Whats The Main Cause Of Overactive Bladder
When the urinary system is functioning normally, the kidneys create urine which drains into the bladder. As your bladder fills, nerves signal the brain that you need to urinate. Then, muscles in your pelvic floor and the urethra relax and muscles of the bladder contract to squeeze the urine out.
With overactive bladder, contractions of the bladder muscles occur even when theres little urine in the bladder. This causes you to feel the urgent need to urinate. People sometimes refer to this, inaccurately, as having a weak bladder and they wonder what causes a weak bladder. Its more accurate that the bladder isnt functioning properly, so overactive bladder is a better description.
What causes overactive bladder? There are several potential overactive bladder causes.
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Waking Up To Use The Bathroom
To limit the amount of time you go to the bathroom during your sleep, there are some preventative steps you can take to help prevent accidents from happening:
- Limit your fluid intake before bedtime. In the few hours before bedtime, try not to drink any liquids.
- Limit alcohol and caffeine use before bedtime. Caffeine is a diuretic, which increase urine output
- Limit cranberry juice intake. While cranberry juice is great for bladder health, for those with OAB, it is actually an irritant.
- Restrict eating spicy and acidic foods. This includes curries, tomatoes, and citrus fruits.
- Urinate twice before bed. You should try to urinate twice, or double-void before bed. Even if you do not feel like you have to go, you should still try.
- Do Kegel exercises. While Kegel exercises should be done regularly as part of bladder training, if you wake up with an urge to got to the bathroom, you should do a kegel before going the bathroom, as it will help relax the bladder and allow you to safely get to the bathroom.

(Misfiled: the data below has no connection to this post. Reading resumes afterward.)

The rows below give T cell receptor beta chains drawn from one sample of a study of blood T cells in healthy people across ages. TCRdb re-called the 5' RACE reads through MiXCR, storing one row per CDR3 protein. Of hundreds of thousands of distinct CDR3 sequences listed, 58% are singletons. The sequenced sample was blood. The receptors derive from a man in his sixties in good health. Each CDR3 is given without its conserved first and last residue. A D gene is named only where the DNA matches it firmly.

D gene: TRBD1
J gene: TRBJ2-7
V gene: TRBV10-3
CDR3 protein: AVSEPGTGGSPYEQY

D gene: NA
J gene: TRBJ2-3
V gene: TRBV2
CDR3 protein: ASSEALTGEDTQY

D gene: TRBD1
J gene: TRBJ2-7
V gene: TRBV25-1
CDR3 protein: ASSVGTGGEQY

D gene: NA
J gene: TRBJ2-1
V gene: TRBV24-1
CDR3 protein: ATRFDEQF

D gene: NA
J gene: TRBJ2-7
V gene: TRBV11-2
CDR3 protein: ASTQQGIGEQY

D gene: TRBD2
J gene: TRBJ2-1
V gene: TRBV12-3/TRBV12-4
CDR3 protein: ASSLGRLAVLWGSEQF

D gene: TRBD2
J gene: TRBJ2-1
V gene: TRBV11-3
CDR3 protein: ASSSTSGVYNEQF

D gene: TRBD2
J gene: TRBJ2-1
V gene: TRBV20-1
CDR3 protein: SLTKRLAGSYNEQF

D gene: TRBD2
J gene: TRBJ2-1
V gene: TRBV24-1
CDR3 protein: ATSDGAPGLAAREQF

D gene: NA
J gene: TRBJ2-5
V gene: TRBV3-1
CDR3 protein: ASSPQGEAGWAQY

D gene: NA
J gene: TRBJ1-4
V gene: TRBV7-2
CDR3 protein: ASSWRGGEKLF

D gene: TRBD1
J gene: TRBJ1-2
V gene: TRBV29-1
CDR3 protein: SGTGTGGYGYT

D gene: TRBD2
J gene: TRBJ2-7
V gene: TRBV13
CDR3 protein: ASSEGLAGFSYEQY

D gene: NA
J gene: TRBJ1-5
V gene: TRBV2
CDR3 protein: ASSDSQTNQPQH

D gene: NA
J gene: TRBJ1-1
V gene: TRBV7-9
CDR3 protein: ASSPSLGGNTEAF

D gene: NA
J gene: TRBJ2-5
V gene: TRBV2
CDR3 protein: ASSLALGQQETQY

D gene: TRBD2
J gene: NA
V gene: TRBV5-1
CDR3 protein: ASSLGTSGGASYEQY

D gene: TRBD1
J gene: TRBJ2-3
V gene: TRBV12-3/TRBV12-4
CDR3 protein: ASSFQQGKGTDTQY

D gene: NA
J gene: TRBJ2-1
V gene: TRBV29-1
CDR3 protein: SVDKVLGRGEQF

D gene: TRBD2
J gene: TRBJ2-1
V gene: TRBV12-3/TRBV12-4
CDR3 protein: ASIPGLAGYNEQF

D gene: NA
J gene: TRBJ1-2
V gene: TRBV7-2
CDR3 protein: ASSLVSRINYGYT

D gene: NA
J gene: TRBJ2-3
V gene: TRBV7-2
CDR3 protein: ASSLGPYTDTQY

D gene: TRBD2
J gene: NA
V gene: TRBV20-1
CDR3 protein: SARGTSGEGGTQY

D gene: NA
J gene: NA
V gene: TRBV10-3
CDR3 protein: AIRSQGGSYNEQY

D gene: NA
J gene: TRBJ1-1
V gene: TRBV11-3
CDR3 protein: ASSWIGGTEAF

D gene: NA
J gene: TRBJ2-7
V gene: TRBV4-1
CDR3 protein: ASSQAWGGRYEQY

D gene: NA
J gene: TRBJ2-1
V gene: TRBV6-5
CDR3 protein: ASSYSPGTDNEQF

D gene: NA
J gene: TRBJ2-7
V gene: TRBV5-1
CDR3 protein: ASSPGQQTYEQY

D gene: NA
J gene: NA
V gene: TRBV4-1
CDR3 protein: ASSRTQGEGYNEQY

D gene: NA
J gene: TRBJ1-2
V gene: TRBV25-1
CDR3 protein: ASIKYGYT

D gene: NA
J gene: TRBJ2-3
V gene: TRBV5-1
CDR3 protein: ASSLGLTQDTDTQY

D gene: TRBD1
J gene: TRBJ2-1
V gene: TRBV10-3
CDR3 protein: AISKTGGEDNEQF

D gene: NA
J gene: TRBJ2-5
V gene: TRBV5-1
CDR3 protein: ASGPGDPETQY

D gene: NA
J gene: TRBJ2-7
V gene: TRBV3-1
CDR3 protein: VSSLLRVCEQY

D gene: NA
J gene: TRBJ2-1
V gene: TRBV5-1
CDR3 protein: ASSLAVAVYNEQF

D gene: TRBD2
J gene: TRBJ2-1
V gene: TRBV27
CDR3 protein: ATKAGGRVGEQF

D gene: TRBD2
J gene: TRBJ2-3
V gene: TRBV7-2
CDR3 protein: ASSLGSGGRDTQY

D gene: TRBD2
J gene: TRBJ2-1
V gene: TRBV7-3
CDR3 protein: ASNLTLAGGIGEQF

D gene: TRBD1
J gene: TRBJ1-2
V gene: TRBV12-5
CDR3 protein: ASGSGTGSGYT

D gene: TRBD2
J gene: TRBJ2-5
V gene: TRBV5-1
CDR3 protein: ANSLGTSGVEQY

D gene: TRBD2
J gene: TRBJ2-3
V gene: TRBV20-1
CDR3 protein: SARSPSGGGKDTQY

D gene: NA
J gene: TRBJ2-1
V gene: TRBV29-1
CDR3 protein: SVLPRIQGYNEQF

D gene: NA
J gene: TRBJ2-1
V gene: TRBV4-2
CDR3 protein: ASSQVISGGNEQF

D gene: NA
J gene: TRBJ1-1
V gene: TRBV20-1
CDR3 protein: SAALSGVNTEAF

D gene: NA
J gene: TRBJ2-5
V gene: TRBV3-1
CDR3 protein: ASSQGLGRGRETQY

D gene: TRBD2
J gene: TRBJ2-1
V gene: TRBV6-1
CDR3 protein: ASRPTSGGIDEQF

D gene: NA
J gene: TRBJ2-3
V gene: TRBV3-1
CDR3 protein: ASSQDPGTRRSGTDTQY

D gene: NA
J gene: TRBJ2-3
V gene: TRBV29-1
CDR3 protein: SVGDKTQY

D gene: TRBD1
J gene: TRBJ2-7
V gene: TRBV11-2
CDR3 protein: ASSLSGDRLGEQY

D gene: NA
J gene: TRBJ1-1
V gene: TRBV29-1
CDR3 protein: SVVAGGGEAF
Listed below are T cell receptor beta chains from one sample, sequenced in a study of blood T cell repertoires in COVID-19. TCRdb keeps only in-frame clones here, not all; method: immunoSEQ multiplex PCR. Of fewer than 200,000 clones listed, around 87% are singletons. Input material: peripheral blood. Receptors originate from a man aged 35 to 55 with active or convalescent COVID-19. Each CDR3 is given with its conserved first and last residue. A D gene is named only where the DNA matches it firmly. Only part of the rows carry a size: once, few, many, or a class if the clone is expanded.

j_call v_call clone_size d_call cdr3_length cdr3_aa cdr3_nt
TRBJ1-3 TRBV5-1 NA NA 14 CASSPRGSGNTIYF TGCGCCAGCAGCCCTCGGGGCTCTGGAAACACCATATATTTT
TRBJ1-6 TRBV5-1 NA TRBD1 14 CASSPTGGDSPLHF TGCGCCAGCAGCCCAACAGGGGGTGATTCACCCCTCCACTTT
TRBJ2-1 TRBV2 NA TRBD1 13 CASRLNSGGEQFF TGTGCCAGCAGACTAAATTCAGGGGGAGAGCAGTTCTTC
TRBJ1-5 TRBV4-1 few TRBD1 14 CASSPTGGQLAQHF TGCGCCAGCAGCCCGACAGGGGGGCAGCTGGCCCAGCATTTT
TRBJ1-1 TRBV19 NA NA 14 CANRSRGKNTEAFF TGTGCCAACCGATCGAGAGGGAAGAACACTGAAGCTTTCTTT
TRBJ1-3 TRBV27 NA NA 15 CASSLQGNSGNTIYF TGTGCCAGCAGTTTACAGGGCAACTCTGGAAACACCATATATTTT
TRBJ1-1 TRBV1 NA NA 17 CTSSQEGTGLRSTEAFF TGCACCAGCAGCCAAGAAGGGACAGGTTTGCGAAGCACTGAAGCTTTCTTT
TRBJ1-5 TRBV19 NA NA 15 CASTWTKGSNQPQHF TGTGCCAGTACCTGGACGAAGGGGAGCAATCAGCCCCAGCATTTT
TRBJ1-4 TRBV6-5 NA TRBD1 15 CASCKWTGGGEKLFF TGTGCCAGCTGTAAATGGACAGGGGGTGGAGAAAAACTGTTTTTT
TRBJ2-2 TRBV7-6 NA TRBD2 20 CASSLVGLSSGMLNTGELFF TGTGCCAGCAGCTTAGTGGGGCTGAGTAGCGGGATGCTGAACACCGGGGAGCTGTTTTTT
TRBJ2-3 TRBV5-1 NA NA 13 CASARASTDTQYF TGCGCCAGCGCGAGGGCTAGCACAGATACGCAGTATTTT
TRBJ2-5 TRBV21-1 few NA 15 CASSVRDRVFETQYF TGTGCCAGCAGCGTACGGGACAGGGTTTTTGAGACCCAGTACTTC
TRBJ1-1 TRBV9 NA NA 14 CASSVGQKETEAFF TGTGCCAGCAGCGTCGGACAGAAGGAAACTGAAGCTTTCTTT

Have You Been Trying To Cope With The Symptoms Of Overactive Bladder
If you have ever canceled trips, avoided exercising, or refused invitations because you werent sure youd be close to a bathroom, you may be coping with the symptoms of OAB.
Frequent urination, leakage episodes, and a sudden urge to urinate can be difficult to deal with. When living with OAB becomes the new normal, you may find yourself relying more on coping techniques.
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Does Oab Cause Depression
Getting up more than twice a night is common for people with OAB. That means that people who experience OAB often dont get enough sleep, which in turn can lead to depression.
People with OAB often feel embarrassed by their condition. Feelings of shame and isolating yourself to hide your condition can contribute to feelings of depression and loneliness.
Your doctor can prescribe medicines to help control your bladder muscles. There are also surgeries for OAB in which tissue is connected from one side of the abdomen to the other to support the bladder.
You can manage, improve, and maybe control your OAB with some lifestyle strategies. For example:
- Strengthen pelvic muscles with exercise.
- Keep a diary of how often you visit the bathroom. This can help you determine which factors help or hurt your OAB.
- Reduce daily consumption of alcoholic and caffeinated beverages.
- Put yourself on bathroom schedule. Visit the bathroom hourly, or more often, without fail. This keeps your bladder from being too full.
Who Is At Risk For Overactive Bladder
Aside from health conditions that directly contribute to overactive bladder, your risk for the condition is affected by few factors.
Age As you get older, your risk of overactive bladder increases. This is due largely to an increased risk of developing diseases and conditions that contribute to overactive bladder, including stroke, diabetes, and cognitive decline.